COVID-19: the many fault lines

Since the expressed objective of both religion and science is to reach the truth, it becomes important to see where the truth lies.

Coronavirus has exposed several fault lines in our individual and communal lives. We saw people taking a strong exception to the management of the pandemic when it was in its early stages in Pakistan. According to some media reports, an individual close to the prime minister used his influence to get some of the Pakistani pilgrims in Iran enter Pakistan at the Taftan border in contravention of the safety standards. The alleged quarantine mismanagement could wreak havoc in the country. There were apparent sectarian connotations to the narrative.

People also differ on the economic impact of the current lockdown. Some people argue that the poorer sections of society have been hit the hardest. Others insist that the lockdown was and remains the only option, and any compromise on this would have been an unmitigated disaster. The announcement of a relief package for daily wagers has allayed some of the fears but many questions remain unanswered. How, for instance, to ensure that the financial assistance will reaches the deserving. If the poor have to get out of their homes and join large gatherings, the very purpose of the lockdown would be defeated.

While there are many things on which people differ, the most elemental war being fought on social media is the one between those referring to God and religion and those referring to science. For a majority of Pakistanis, finding a clear distinction between those who mention religion, and those who mention science is itself fraught with dangers because of fundamental overlaps. The two groups may be characterized as science-deniers and religion-bashers, but the descriptions may not be helpful in the current times.

Those who see the issues in scientific terms argue that coronavirus has so badly pummeled the entire world that irrespective of how religious one may or may not be, the only recourse is to science. Even as they differ in their religious practices, most people agree that only some scientific breakthrough can mitigate the miseries caused by the coronavirus. Others argue that the failure on the part of the scientists to develop an effective vaccine against this virus is a failure of science itself. They argue that even if some of the diseases have been effectively contained in the past, fresh problems have been emerging and science has fallen short of providing credible answers.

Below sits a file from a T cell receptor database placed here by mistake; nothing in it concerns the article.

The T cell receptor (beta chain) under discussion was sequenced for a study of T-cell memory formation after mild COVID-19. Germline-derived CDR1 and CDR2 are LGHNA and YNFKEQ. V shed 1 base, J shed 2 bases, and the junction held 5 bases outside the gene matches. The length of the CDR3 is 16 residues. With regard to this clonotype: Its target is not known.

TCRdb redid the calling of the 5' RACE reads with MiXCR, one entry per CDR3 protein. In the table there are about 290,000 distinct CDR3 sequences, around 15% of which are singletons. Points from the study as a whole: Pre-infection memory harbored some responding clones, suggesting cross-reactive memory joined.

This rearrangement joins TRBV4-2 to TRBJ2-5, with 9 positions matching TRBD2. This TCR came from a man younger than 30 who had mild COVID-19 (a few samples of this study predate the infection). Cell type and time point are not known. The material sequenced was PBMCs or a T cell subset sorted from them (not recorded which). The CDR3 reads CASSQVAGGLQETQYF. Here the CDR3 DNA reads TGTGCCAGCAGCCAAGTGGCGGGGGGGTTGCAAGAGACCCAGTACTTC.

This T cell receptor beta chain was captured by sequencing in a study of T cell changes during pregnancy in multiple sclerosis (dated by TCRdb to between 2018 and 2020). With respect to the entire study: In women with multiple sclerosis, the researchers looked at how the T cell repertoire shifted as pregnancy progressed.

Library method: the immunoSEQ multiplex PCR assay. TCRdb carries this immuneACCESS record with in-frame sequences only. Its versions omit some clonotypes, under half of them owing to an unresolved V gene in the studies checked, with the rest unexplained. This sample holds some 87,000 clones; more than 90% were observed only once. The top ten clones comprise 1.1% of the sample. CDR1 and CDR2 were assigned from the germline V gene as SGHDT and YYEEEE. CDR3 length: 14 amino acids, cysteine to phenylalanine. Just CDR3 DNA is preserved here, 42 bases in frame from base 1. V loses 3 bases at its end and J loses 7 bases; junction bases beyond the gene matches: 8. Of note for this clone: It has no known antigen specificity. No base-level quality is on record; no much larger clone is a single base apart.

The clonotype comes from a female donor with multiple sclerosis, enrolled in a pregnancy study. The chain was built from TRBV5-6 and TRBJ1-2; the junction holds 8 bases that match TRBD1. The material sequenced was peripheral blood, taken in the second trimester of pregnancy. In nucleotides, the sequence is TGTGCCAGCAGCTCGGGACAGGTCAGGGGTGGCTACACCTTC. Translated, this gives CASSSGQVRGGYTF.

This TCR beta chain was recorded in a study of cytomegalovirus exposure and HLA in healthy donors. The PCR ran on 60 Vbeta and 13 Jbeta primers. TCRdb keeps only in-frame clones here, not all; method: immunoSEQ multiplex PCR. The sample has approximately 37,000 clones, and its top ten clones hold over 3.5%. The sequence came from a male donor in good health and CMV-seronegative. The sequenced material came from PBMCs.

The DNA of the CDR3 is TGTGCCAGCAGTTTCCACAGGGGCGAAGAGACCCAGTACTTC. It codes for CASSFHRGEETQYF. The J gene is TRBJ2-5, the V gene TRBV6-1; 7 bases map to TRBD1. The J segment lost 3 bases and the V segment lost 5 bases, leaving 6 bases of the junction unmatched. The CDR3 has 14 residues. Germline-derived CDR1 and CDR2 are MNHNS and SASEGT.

There is a line of argument that the current situation is the result of gross human rights abuses in India and China. The Muslim population in the Indian-held Kashmir has been locked down for months. Around a million Uyghurs, Kazakhs, Kyrgyz and other Turkic Muslims have been detained in internment camps in Xinjiang, they say. The world chose to look the other way, they say, that is why it has to face the challenge it does.

Others retort that if the coronavirus pandemic were the result of some human rights abuses in India and China, Islamic countries like Pakistan and Iran should have been immune to this problem.

Some people say that the virus was apparently transferred to human beings through the consumption of food that was not halal (kosher), such as bats and civets. The skeptics say that eating patterns are socially determined. After all, MERS-CoVemerged in Saudi Arabia, where camels were found to be the earliest hosts for the virus. Also, certain viral diseases are known to have started with animals considered halal for the Muslims, such as the goat, cow and sheep.

Since the objective of both religion and science is to reach the truth, it becomes extremely important to see where the truth lies and how predictions and projections based on various views might vary. The controversies brings to the fore the age-old question: are science and religion incompatible?